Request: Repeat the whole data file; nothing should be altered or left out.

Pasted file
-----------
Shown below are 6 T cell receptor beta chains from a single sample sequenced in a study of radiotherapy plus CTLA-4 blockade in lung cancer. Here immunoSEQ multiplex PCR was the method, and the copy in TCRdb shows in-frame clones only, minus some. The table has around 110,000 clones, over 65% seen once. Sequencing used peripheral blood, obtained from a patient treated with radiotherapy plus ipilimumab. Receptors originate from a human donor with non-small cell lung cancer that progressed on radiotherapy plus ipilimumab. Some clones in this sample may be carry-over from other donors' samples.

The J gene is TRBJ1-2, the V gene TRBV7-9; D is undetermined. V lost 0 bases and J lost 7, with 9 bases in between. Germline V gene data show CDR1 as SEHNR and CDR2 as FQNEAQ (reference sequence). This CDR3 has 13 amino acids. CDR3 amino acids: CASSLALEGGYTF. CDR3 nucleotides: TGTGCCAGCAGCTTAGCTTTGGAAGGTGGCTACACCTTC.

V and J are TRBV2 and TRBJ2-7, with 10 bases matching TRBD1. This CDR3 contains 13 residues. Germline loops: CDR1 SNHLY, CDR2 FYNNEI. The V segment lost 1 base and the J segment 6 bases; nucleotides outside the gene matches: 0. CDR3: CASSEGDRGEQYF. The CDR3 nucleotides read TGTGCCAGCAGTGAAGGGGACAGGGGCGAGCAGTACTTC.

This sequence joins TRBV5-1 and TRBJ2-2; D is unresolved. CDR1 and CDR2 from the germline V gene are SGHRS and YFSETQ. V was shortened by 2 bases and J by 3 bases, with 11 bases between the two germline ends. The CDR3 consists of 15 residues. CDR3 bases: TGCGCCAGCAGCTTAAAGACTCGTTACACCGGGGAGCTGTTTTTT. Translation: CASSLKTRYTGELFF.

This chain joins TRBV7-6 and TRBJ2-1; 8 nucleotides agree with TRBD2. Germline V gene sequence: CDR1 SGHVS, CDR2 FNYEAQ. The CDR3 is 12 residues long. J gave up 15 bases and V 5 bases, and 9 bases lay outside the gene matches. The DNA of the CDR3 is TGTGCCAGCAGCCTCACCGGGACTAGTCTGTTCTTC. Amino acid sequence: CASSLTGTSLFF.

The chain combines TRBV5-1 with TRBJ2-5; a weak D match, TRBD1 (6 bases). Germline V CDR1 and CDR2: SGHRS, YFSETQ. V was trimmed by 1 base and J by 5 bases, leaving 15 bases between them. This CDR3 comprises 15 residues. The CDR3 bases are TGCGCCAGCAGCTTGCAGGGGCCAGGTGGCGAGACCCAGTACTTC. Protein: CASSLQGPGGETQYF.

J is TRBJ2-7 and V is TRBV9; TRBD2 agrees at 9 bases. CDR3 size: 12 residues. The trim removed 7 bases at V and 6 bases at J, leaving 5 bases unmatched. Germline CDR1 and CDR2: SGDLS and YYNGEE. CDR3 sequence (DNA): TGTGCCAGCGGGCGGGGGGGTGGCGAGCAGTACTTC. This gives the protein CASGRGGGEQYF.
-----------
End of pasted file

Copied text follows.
Shown below are 6 T cell receptor beta chains from a single sample sequenced in a study of radiotherapy plus CTLA-4 blockade in lung cancer. Here immunoSEQ multiplex PCR was the method, and the copy in TCRdb shows in-frame clones only, minus some. The table has around 110,000 clones, over 65% seen once. Sequencing used peripheral blood, obtained from a patient treated with radiotherapy plus ipilimumab. Receptors originate from a human donor with non-small cell lung cancer that progressed on radiotherapy plus ipilimumab. Some clones in this sample may be carry-over from other donors' samples.

The J gene is TRBJ1-2, the V gene TRBV7-9; D is undetermined. V lost 0 bases and J lost 7, with 9 bases in between. Germline V gene data show CDR1 as SEHNR and CDR2 as FQNEAQ (reference sequence). This CDR3 has 13 amino acids. CDR3 amino acids: CASSLALEGGYTF. CDR3 nucleotides: TGTGCCAGCAGCTTAGCTTTGGAAGGTGGCTACACCTTC.

V and J are TRBV2 and TRBJ2-7, with 10 bases matching TRBD1. This CDR3 contains 13 residues. Germline loops: CDR1 SNHLY, CDR2 FYNNEI. The V segment lost 1 base and the J segment 6 bases; nucleotides outside the gene matches: 0. CDR3: CASSEGDRGEQYF. The CDR3 nucleotides read TGTGCCAGCAGTGAAGGGGACAGGGGCGAGCAGTACTTC.

This sequence joins TRBV5-1 and TRBJ2-2; D is unresolved. CDR1 and CDR2 from the germline V gene are SGHRS and YFSETQ. V was shortened by 2 bases and J by 3 bases, with 11 bases between the two germline ends. The CDR3 consists of 15 residues. CDR3 bases: TGCGCCAGCAGCTTAAAGACTCGTTACACCGGGGAGCTGTTTTTT. Translation: CASSLKTRYTGELFF.

This chain joins TRBV7-6 and TRBJ2-1; 8 nucleotides agree with TRBD2. Germline V gene sequence: CDR1 SGHVS, CDR2 FNYEAQ. The CDR3 is 12 residues long. J gave up 15 bases and V 5 bases, and 9 bases lay outside the gene matches. The DNA of the CDR3 is TGTGCCAGCAGCCTCACCGGGACTAGTCTGTTCTTC. Amino acid sequence: CASSLTGTSLFF.

The chain combines TRBV5-1 with TRBJ2-5; a weak D match, TRBD1 (6 bases). Germline V CDR1 and CDR2: SGHRS, YFSETQ. V was trimmed by 1 base and J by 5 bases, leaving 15 bases between them. This CDR3 comprises 15 residues. The CDR3 bases are TGCGCCAGCAGCTTGCAGGGGCCAGGTGGCGAGACCCAGTACTTC. Protein: CASSLQGPGGETQYF.

J is TRBJ2-7 and V is TRBV9; TRBD2 agrees at 9 bases. CDR3 size: 12 residues. The trim removed 7 bases at V and 6 bases at J, leaving 5 bases unmatched. Germline CDR1 and CDR2: SGDLS and YYNGEE. CDR3 sequence (DNA): TGTGCCAGCGGGCGGGGGGGTGGCGAGCAGTACTTC. This gives the protein CASGRGGGEQYF.